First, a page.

The term concentration camp was commonly used in government offices during those years to describe the ten officially named relocation centers around the country. Among those who called them concentration camps was the president of the United States, Franklin D. Roosevelt. Understanding that the meaning of the term concentration camp changed forever because of the death camps of Nazi-occupied Europe, I have used those words interchangeably, as Americans did in the early 1940s, along with the officially sanctioned terms evacuation and relocation centers.
There can also be some confusion about the use of the word Japanese. Obviously, it has more than one meaning when one is writing about World War II. It describes the citizens and soldiers of the Empire of Japan, the enemy. In the United States, it was also used to identify both American-born citizens and their alien parents and grandparents who were born in Japan and not allowed to apply for American citizenship because of their race. I have used the words American Japanese and the Japanese word Nikkei to identify both citizens and aliens living in the United States at the beginning of the war. The word Issei describes aliens, the first generation of people born in Japan who had immigrated to the United States. The word Nisei describes the second generation, men and women born in the United States, citizens. Finally, the word Kibei describes men and women born in the United States who were sent back to be educated in Japan before returning to America.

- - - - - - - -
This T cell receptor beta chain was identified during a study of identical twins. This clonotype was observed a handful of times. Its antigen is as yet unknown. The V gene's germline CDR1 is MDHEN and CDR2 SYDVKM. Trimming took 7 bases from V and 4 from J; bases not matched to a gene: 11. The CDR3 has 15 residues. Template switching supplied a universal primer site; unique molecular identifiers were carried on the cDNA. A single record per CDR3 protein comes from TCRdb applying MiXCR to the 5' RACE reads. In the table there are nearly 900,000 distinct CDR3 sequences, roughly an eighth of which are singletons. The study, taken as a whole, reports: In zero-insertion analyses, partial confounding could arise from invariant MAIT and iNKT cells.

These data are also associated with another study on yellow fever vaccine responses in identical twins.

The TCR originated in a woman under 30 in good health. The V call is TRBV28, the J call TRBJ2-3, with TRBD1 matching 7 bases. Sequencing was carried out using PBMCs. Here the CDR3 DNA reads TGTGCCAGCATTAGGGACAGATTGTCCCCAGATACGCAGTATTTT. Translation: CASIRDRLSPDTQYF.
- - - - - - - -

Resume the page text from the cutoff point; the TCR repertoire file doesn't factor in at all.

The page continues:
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Copyright © 2015 by Richard Reeves